Margaret Hodge – 2022 Speech in the No Confidence in the Government Motion

The speech made by Margaret Hodge, the Labour MP for Barking, in the House of Commons on 18 July 2022.

The right hon. Member for Gainsborough (Sir Edward Leigh) is right that these confidence motions can descend into pointless political attacks, but the reality is that this Government and this Prime Minister, and what they have done, make us oppose today’s motion, which is fundamental for anybody who wants to uphold democracy, defend integrity and restore trust.

It is not just about partygate, dreadful though that was, nor the failed attempt to defend the indefensible behaviour of Owen Paterson, nor the abhorrent culture of tolerating bullying and sexual harassment from political allies; these contribute to a loss of confidence, but they do not stand alone. There is also the endless list of incompetence and waste—taxpayers’ money being tossed around like confetti, with £16 billion fraudulently squandered on covid business support. There are the shameful failures in ambulance waiting times, 6 million citizens waiting for hospital treatment, people unable to travel because of the crippling delays at the Passport Office, and a stream of rail strikes and chaos at the airports.

All that is unforgivable, but it is the creeping culture of corruption and the determination to close down those whose job it is to keep a check on Executive power that makes this Government unfit for office. There is a growing body of evidence of corruption: dodgy Russian money funding MPs and the Tory party; an explosion in illicit finance, with Londongrad now the international capital for dirty money; peerages for pals like Cruddas and Lebedev; jobs for mates, from those like James Wharton to people from the Prime Minister’s City Hall days; and contracts for cronies, with only £0.2 billion of the £17.3 billion in contracts for PPE subject to open competition. This is not the Prime Minister’s money and not the Conservatives’ money. It is our money—taxpayers’ money, earned through hard work—and we expect it to be honestly and efficiently spent.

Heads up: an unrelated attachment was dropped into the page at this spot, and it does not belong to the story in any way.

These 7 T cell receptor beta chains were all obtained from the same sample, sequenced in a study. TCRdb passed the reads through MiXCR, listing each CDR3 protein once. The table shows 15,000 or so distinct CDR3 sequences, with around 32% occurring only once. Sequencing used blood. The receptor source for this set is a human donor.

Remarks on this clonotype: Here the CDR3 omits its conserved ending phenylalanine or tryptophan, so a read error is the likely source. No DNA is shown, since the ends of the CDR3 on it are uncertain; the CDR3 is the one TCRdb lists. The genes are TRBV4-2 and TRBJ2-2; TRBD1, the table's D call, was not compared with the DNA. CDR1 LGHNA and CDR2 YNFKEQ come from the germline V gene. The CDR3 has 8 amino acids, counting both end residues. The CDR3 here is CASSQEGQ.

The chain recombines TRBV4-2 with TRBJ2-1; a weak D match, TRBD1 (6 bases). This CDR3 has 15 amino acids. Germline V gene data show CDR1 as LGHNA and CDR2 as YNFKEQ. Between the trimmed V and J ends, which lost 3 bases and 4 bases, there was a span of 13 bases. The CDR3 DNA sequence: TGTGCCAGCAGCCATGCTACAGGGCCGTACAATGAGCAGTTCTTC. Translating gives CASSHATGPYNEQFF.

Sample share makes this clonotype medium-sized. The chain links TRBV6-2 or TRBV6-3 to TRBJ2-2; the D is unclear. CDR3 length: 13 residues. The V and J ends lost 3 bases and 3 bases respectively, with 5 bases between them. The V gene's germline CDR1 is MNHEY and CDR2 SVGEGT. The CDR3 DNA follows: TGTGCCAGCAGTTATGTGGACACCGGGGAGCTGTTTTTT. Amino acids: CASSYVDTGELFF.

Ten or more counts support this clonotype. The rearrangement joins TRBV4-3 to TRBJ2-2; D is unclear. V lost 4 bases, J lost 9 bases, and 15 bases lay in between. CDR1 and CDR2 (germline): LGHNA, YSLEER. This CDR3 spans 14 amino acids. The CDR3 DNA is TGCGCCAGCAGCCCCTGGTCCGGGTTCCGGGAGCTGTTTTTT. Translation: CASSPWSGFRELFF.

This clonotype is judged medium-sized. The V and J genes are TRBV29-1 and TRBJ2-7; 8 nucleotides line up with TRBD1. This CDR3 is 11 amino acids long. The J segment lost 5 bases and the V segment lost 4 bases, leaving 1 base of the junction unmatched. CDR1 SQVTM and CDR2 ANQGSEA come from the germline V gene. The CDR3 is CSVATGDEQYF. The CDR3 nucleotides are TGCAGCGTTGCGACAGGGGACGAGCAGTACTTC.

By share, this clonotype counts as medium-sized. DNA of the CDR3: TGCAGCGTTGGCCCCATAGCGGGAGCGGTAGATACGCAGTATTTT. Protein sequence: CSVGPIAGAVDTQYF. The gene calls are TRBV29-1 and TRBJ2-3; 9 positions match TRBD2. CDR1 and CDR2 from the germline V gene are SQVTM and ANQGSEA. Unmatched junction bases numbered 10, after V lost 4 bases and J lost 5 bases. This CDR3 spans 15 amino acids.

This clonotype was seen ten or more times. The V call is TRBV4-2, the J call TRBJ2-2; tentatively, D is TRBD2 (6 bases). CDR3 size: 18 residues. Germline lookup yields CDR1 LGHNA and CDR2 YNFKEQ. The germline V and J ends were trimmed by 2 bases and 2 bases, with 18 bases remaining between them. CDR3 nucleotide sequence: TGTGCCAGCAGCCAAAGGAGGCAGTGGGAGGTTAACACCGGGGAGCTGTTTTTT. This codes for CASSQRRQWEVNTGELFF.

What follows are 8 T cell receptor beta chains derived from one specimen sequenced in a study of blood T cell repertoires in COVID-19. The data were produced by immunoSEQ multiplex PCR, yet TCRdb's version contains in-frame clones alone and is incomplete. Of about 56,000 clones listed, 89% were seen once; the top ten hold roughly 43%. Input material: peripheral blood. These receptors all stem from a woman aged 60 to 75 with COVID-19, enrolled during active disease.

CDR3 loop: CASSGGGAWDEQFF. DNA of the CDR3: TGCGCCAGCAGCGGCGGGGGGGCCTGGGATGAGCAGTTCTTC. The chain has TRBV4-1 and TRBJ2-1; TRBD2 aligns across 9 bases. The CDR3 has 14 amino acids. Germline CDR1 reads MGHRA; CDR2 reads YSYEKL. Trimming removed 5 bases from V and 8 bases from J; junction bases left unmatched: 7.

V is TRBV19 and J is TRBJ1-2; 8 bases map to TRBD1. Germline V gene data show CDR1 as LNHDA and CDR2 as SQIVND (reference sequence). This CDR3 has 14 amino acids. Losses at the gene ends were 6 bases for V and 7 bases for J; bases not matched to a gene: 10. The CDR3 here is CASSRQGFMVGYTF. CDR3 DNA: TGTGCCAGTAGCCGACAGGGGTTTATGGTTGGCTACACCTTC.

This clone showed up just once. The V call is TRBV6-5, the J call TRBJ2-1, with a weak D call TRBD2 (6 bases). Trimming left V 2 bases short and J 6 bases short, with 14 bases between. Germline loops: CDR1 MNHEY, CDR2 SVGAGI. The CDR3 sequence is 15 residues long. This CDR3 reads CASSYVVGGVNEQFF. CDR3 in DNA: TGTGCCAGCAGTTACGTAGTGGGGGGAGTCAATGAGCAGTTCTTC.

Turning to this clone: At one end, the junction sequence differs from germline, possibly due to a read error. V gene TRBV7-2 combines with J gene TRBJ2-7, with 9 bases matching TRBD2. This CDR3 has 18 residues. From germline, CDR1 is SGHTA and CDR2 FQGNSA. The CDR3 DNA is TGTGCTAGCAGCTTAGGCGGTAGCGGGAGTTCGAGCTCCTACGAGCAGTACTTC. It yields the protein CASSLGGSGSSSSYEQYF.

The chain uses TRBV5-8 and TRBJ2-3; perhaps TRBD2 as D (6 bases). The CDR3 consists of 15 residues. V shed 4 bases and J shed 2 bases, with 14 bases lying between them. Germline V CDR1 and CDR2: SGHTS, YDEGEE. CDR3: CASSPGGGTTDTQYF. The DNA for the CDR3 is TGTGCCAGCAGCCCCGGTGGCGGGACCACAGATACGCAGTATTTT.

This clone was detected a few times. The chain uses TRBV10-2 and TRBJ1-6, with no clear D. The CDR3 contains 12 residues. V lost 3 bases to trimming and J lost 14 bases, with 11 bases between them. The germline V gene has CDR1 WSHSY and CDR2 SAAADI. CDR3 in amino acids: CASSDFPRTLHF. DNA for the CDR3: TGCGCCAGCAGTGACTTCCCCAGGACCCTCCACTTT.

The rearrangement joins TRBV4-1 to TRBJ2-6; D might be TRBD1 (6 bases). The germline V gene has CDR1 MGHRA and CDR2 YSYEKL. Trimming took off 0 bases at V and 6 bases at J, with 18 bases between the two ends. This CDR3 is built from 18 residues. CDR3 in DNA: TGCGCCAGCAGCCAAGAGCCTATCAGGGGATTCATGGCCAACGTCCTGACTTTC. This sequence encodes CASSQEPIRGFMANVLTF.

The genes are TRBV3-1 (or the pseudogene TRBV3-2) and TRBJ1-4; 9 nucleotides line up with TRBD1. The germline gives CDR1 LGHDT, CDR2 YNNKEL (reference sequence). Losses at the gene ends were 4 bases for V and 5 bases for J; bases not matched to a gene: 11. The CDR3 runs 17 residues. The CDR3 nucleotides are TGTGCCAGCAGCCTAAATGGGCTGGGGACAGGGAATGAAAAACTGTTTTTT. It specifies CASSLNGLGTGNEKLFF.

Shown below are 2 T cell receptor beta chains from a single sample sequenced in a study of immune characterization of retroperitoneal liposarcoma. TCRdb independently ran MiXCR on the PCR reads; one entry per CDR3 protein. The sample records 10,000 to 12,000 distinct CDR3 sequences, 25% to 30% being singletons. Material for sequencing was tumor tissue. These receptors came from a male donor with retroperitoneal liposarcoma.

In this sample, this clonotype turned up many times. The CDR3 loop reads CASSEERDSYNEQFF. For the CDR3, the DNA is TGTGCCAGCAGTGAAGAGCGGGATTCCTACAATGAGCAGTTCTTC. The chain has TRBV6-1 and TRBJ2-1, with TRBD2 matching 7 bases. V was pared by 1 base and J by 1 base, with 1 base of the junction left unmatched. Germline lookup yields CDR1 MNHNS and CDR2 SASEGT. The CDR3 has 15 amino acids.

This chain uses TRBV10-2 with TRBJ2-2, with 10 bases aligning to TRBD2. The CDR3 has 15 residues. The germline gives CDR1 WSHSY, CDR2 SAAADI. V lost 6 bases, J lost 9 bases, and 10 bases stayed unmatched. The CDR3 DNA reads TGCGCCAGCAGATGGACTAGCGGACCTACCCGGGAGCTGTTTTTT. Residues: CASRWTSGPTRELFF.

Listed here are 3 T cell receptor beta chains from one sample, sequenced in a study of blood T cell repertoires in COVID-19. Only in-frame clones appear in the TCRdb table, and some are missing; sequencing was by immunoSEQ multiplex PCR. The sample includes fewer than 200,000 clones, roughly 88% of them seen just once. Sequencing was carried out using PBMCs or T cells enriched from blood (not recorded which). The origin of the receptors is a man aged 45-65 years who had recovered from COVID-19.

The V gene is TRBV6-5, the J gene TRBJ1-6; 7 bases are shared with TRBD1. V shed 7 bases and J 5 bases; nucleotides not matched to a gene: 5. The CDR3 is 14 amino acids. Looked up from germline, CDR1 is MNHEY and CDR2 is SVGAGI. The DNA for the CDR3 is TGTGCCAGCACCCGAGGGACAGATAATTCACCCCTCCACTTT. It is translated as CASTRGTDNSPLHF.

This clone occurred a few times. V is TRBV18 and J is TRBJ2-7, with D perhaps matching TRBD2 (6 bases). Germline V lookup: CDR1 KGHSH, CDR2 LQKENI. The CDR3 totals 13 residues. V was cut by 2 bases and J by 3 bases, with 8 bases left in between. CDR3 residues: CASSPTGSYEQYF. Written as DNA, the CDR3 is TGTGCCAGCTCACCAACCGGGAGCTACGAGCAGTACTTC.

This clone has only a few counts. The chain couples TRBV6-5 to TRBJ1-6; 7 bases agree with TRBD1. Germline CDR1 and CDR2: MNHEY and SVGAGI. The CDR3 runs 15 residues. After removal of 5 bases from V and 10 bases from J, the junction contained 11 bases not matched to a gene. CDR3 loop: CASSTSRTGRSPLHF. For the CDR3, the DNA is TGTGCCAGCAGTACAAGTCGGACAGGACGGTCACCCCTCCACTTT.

This Government have no moral compass. Look at their reaction when criticised by institutions that provide a check on their power. When the courts found that the Government had illegally prorogued Parliament, the Government looked to limit judicial review. When international laws prove inconvenient, they break or ignore them. Parliament’s role in holding Government to account has been eroded, with Ministers refusing to appear at Select Committees, the Prime Minister interfering in parliamentary elections, and legislation being rushed through with scant scrutiny. The independence of the civil service has been undermined, with permanent secretaries sacked for speaking truth to power and Ministers appointing their cronies as non-executive directors. Those in the press who dare to criticise the Government get sidelined. The Government tried to keep sections of the press out of No. 10 briefings. Their answer to criticism from Channel 4 is to privatise it, while the BBC’s reward for unbiased public service broadcasting is the licence fee slashed. A free press, a strong Parliament, an independent judiciary and an impartial civil service are essential to a healthy democracy. This Government have undermined these institutions, and it is shameful. This debate is essential to call a halt to the dangerous Trumpian assault on everything we value in our British democracy.

This should not be about Conservatives against Labour. Every MP needs to ask themselves, “Can I have confidence in a Government who mislead with impunity, abuse office to reward friends with jobs and lucrative contracts, put self-interest above the national interest, allow their party to accept cash for access, influence and honours, and whose members indulge in egregious lobbying or sex, bullying and sleaze scandals?” Can any hon. or right hon. Member in good conscience walk through the Lobby and declare their confidence after the litany of bad behaviours that have marked this Government’s time in office? The answer must be no.